is a documentary film that explores how non-invasive therapies, which target the senses, such as photography, dance, and horseback riding are empowering, revitalizing, and transforming children and adults with Fetal Alcohol Syndrome.

We learn how the introduction of various forms of sensory expression can facilitate communication, provide structure, and build confidence in the lives of people struggling to succeed against the overwhelming circumstances thrust on them by this condition.

Providing context for the stories, also integrates insights and opinions from some of the foremost experts in various fields of non-invasive therapy, medicine, and clinical psychology. Among these people will be those who champion these therapies as a viable course of treatment and others who challenge it. This footage will also serve to substantiate the severity of the condition and the lack of consensus on treatment, while also drawing a comparison between the epidemic proportions of FAS in our society, and the relatively small amount of professional resources available to deal with it.

It is estimated that approximately 12,000 babies are born every year with Fetal Alcohol Syndrome (FAS). This is more than the number born with Muscular Dystrophy, HIV, Spina Bifida and Down Syndrome combined, making FAS the leading cause of mental impairment in the world.

Because of this damage, FAS victims lack control over their thoughts, feelings, expressions, impulses and motor skills. One teenage victim described it as “…living like an animal all penned up in a big cage with a chain around its neck." It’s an apt description for the sense of confinement FAS sufferers feel in being able to see and comprehend the “normal” world around them but never being able to enter into it. Instead, they see the lives of everyone around them moving ahead while theirs are mired in incidences of confusion, embarrassment, shame and frustration. It’s as though they’ve received a life sentence for a crime they didn’t commit.

Unable to find the special attention and understanding they require, many of these children withdraw from society. Despite their best efforts, school systems, government welfare agencies, the medical community and caregivers do not fully address their problems. Not surprisingly, many kids with FAS fall into lives of juvenile delinquency, poverty, unemployment, crime and addiction. A recent study of the prison population in the United States revealed that at least sixty percent of our country’s inmates suffer from some degree of FAS.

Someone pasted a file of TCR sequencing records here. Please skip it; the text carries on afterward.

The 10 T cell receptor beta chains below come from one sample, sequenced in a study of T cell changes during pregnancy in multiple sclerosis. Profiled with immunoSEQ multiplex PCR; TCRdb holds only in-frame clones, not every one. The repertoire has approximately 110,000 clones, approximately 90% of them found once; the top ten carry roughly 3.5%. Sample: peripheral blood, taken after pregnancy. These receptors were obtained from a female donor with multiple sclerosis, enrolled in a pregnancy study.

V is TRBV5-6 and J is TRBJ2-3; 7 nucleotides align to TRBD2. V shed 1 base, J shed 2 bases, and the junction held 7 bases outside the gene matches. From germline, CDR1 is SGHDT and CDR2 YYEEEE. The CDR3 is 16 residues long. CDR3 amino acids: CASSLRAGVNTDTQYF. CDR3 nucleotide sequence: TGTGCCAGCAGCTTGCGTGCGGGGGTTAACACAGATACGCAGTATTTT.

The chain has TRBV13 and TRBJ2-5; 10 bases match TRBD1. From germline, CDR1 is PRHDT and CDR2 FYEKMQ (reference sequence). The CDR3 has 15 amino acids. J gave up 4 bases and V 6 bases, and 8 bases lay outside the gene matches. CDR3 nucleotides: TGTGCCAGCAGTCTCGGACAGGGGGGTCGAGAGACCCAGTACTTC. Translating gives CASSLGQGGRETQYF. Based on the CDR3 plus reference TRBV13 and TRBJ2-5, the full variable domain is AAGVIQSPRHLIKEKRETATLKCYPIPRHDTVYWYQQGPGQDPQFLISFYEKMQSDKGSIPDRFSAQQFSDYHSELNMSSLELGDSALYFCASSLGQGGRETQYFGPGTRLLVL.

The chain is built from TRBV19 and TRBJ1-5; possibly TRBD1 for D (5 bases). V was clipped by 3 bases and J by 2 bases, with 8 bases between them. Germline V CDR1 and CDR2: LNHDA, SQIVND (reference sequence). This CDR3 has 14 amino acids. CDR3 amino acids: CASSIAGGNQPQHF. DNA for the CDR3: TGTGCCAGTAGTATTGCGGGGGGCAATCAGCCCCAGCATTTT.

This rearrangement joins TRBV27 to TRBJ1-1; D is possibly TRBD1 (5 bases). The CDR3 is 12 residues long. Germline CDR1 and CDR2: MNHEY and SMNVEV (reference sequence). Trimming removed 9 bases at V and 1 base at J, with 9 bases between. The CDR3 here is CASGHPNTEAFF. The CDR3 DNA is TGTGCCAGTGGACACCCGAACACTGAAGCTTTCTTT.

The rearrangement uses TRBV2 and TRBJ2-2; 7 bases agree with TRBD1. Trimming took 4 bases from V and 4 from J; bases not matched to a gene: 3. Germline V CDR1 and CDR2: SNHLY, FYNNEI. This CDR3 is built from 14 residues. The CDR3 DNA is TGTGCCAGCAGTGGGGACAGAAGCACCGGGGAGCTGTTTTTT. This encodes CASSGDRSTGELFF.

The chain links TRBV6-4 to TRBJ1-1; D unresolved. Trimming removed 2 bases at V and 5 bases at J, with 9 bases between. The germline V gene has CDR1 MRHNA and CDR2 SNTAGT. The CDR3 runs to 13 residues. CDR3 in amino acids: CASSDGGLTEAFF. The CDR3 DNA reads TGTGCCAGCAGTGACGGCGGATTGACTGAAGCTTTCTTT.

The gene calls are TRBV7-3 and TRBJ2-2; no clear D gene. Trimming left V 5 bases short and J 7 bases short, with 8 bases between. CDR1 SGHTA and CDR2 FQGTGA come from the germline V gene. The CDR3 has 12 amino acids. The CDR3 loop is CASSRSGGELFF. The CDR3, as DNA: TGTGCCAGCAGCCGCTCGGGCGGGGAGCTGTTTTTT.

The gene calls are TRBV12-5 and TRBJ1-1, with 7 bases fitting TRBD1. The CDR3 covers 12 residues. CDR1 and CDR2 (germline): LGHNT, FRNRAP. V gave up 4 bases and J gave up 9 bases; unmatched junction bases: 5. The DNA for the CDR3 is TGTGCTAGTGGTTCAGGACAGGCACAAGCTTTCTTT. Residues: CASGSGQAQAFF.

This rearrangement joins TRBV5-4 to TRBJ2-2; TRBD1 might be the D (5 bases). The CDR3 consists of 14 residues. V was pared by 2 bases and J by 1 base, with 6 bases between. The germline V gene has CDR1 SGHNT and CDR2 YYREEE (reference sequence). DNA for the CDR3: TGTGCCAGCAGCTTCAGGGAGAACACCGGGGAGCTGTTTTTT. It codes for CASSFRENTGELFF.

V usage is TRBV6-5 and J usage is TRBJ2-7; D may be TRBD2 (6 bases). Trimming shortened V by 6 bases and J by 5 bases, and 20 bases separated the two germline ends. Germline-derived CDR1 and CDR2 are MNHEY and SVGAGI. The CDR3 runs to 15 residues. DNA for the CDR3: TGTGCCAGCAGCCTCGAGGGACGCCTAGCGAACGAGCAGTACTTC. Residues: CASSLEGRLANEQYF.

But not every FAS victim slips through the cracks. In fact, some are experiencing significant improvement in the quality of their lives through the introduction of various non-invasive therapies. While not a cure for FAS, these therapies seem to work around some of the major symptoms by allowing FAS sufferers to explore and create without the fear of making mistakes. In therapy there are no wrong answers. But there is an emotional safety that comes with freedom from scrutiny and outside criticism—an unconditional acceptance. The satisfaction attained by some individuals with FAS during therapy appears similar to the endorphin release one might feel during exercise. They feel revitalized. As a result, non-invasive therapies can provide FAS victims a strong self-image and pride in their abilities—allowing them to live more comfortably within the confines of their condition.

The stories contained within this film are gripping and at times hard to watch, but always inspiring. Through these stories we’ll experience the debilitating effects of FAS, the daily struggle toward a sense of normalcy and the transformative effects of various types of therapy. And in witnessing this transformation, we’ll come to understand how various non-invasive therapies can unlock the potential of people who have felt very little acceptance, seldom known accomplishment and rarely had a voice.